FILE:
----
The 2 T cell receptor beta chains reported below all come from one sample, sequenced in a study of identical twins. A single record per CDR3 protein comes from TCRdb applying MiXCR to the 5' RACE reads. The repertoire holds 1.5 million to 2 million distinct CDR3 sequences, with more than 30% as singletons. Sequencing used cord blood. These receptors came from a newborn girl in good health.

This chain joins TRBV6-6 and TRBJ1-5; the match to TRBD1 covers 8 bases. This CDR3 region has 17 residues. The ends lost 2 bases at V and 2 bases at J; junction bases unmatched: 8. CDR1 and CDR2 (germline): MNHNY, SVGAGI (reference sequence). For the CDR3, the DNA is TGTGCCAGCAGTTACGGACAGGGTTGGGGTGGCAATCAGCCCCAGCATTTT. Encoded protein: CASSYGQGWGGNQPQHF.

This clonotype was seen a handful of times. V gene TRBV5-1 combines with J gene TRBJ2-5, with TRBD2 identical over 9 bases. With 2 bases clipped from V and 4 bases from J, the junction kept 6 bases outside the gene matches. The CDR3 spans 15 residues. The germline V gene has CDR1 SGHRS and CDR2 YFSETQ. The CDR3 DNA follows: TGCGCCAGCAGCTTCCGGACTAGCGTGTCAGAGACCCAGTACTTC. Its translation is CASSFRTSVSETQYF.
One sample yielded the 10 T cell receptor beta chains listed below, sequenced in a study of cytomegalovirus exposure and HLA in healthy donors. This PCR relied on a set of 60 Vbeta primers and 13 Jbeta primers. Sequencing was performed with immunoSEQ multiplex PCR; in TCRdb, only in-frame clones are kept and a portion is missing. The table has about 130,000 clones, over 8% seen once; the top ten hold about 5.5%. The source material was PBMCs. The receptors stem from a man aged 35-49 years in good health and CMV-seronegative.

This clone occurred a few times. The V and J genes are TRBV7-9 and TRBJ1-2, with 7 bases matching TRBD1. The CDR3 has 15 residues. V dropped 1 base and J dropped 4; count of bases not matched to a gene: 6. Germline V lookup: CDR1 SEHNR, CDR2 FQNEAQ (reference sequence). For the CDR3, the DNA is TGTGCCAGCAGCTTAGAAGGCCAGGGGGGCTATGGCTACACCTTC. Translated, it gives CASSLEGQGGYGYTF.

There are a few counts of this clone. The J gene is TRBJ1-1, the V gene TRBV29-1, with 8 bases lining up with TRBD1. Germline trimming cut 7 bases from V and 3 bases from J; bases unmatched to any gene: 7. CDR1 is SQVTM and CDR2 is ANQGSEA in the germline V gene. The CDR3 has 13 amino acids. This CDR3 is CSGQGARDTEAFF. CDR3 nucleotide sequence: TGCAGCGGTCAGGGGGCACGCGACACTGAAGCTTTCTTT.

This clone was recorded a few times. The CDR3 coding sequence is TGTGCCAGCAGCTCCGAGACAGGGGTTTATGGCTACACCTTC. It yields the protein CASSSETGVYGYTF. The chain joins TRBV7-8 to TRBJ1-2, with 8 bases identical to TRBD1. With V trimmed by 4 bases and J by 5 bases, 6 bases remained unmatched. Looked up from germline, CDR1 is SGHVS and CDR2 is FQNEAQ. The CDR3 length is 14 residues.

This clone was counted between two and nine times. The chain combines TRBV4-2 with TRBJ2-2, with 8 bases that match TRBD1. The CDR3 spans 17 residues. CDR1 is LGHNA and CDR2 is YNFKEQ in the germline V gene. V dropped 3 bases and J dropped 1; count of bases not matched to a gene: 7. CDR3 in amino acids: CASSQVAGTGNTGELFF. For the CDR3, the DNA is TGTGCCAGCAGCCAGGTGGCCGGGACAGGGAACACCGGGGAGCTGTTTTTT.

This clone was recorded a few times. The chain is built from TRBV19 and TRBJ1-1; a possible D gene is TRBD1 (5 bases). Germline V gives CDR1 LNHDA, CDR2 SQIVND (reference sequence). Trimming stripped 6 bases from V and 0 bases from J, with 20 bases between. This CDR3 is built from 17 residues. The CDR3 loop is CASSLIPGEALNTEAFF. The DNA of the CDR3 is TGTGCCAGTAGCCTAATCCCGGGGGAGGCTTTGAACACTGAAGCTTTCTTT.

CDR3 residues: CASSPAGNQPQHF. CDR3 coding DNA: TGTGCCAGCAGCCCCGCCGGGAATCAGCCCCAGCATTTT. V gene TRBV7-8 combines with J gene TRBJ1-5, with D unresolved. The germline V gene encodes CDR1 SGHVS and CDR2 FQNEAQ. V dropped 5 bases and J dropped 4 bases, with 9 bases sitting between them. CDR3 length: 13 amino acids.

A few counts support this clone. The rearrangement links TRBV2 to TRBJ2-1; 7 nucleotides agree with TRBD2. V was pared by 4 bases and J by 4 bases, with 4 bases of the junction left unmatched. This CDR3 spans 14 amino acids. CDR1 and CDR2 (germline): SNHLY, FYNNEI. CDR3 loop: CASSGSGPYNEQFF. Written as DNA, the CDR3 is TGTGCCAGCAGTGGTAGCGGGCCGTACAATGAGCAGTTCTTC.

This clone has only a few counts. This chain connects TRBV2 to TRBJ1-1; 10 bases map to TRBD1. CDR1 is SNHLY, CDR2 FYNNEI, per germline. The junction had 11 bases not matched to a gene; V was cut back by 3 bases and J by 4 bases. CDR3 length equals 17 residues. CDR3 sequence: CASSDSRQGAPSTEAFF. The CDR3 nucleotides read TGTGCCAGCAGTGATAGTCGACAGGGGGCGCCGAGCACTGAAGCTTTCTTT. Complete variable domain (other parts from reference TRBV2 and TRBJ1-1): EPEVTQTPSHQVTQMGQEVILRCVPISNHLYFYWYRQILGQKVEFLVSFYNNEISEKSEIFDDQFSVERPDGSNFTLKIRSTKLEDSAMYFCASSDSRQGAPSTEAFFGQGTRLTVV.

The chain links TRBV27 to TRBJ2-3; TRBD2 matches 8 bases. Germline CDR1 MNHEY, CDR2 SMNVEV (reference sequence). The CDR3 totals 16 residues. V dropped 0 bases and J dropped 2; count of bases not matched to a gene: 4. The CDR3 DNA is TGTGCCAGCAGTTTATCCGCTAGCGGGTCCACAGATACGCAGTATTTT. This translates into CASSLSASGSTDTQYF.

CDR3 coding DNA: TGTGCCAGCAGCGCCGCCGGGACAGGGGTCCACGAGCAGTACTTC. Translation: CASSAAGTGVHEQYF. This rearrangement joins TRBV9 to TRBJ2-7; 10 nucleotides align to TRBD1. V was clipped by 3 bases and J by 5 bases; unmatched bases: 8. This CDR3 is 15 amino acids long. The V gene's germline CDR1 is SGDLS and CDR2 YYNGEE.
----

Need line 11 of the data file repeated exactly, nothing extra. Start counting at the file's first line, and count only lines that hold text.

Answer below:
A few counts support this clone. The rearrangement links TRBV2 to TRBJ2-1; 7 nucleotides agree with TRBD2. V was pared by 4 bases and J by 4 bases, with 4 bases of the junction left unmatched. This CDR3 spans 14 amino acids. CDR1 and CDR2 (germline): SNHLY, FYNNEI. CDR3 loop: CASSGSGPYNEQFF. Written as DNA, the CDR3 is TGTGCCAGCAGTGGTAGCGGGCCGTACAATGAGCAGTTCTTC.